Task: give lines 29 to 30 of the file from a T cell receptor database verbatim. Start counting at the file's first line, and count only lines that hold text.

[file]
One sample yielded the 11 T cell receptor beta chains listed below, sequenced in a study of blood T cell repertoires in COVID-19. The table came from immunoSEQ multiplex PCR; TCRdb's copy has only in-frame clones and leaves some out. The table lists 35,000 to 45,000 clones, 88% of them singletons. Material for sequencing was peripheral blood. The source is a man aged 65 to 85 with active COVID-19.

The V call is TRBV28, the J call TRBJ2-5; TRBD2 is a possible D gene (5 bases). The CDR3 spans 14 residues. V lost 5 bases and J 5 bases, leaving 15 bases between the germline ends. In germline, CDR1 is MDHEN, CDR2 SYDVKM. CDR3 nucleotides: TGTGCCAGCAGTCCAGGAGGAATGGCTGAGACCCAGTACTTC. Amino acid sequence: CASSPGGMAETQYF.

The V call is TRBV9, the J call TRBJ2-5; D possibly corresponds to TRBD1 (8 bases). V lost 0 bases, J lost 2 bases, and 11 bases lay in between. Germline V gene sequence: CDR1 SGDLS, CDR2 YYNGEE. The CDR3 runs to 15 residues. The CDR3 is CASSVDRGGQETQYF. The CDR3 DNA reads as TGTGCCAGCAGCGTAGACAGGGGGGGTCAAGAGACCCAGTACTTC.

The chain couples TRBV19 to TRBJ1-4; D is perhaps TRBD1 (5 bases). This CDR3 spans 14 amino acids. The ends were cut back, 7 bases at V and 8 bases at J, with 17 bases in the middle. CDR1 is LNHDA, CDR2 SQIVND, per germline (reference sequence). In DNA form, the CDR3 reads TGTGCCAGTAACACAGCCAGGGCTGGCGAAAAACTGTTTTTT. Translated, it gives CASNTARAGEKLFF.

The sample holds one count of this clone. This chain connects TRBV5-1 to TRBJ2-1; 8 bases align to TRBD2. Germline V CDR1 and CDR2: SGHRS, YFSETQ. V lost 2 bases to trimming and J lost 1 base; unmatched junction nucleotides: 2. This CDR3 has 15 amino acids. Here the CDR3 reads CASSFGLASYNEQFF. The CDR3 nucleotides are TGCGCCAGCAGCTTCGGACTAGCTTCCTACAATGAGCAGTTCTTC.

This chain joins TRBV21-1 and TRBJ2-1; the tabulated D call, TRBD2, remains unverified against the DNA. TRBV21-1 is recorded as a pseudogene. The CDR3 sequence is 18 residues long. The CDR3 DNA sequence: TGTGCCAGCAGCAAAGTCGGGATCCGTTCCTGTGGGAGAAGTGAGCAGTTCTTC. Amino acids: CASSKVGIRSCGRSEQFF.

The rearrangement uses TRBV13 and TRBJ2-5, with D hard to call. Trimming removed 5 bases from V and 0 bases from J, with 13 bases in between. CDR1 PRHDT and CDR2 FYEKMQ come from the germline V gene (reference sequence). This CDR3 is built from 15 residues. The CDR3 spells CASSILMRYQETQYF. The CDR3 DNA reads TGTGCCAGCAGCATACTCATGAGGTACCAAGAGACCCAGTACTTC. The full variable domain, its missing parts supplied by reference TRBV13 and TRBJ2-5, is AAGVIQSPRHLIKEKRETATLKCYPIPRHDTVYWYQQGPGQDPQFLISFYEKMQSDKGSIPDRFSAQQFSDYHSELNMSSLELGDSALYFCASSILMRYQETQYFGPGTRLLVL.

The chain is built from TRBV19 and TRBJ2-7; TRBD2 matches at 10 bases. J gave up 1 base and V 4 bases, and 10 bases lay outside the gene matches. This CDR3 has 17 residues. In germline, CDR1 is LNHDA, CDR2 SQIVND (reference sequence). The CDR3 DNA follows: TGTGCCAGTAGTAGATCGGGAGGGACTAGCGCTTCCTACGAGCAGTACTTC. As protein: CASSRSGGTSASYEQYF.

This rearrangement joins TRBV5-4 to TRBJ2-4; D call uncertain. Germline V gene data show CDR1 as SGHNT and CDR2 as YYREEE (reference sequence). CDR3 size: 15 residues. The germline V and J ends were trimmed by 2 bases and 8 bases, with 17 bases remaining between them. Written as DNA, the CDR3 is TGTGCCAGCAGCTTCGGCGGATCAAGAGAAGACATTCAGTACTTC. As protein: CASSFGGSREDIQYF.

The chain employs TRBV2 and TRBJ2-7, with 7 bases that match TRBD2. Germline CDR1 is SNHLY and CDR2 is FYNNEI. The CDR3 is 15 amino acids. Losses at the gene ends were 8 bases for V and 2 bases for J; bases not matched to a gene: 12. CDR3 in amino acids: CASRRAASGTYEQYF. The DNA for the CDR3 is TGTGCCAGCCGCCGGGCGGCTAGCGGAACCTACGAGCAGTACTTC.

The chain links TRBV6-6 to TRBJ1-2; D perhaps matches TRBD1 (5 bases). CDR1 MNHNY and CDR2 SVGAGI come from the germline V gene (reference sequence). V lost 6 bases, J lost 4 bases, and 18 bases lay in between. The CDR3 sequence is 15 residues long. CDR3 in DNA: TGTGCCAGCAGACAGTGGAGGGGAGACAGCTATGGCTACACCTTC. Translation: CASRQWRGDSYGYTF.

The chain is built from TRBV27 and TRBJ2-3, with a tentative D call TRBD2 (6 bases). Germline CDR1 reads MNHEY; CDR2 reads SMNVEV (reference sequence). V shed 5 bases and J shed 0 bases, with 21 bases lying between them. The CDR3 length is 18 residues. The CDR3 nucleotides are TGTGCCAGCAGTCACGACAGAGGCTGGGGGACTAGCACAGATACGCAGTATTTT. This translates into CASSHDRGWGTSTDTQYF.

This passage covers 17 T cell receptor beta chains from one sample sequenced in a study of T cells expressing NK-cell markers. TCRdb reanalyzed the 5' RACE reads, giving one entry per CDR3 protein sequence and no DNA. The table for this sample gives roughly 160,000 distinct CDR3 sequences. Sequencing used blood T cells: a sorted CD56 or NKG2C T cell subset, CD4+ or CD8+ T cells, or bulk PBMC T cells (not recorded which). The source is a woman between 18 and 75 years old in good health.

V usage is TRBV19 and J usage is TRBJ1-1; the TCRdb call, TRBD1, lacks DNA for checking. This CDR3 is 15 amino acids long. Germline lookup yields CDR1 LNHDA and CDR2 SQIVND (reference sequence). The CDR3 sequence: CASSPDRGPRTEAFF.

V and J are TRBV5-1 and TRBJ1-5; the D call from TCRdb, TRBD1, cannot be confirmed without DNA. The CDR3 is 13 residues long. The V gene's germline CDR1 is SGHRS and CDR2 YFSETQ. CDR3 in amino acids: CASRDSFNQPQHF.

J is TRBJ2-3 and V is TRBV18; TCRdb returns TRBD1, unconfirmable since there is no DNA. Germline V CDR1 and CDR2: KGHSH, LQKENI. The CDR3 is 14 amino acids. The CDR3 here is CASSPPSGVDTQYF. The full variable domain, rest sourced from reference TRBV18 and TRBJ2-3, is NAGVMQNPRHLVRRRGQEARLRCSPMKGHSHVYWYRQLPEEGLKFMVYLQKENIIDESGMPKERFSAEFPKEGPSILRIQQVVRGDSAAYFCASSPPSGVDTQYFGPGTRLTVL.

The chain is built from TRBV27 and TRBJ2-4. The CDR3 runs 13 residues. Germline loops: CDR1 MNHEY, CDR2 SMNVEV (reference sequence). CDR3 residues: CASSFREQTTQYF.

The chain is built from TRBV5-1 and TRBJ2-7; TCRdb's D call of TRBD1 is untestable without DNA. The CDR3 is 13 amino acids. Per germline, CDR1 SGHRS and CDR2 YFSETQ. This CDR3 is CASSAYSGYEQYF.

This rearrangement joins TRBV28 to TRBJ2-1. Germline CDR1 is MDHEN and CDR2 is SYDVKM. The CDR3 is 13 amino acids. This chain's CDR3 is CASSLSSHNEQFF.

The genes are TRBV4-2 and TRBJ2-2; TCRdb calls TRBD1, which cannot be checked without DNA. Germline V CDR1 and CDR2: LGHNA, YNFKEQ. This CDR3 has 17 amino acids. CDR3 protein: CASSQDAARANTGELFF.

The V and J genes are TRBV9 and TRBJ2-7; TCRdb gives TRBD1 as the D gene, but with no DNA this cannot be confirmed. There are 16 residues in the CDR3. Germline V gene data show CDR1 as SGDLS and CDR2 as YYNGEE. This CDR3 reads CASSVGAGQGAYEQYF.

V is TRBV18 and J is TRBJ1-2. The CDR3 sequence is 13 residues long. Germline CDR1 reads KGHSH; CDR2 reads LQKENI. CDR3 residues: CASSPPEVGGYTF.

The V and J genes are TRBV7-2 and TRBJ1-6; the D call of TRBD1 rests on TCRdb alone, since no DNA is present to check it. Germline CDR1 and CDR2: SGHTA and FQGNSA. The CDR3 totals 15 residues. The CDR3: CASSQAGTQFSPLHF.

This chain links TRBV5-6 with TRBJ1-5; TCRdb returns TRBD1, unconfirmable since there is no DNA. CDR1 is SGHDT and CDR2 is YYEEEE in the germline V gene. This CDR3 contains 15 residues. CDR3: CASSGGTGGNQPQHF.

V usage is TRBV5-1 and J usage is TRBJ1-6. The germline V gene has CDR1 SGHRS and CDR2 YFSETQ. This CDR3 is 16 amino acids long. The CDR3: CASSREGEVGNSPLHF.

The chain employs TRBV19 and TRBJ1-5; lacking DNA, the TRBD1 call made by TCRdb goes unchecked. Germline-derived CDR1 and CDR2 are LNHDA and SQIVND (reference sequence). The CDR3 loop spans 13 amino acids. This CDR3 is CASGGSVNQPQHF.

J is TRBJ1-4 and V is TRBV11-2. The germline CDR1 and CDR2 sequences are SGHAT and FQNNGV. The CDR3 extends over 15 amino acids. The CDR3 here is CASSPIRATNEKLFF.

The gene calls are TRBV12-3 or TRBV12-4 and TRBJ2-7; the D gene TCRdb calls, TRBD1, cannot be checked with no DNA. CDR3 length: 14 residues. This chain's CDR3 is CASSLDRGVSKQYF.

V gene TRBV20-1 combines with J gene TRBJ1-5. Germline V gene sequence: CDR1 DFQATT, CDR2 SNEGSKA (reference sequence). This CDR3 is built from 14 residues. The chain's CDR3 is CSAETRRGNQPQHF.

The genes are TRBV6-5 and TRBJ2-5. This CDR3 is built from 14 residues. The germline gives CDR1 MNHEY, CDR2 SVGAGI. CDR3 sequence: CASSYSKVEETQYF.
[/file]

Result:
V gene TRBV20-1 combines with J gene TRBJ1-5. Germline V gene sequence: CDR1 DFQATT, CDR2 SNEGSKA (reference sequence). This CDR3 is built from 14 residues. The chain's CDR3 is CSAETRRGNQPQHF.

The genes are TRBV6-5 and TRBJ2-5. This CDR3 is built from 14 residues. The germline gives CDR1 MNHEY, CDR2 SVGAGI. CDR3 sequence: CASSYSKVEETQYF.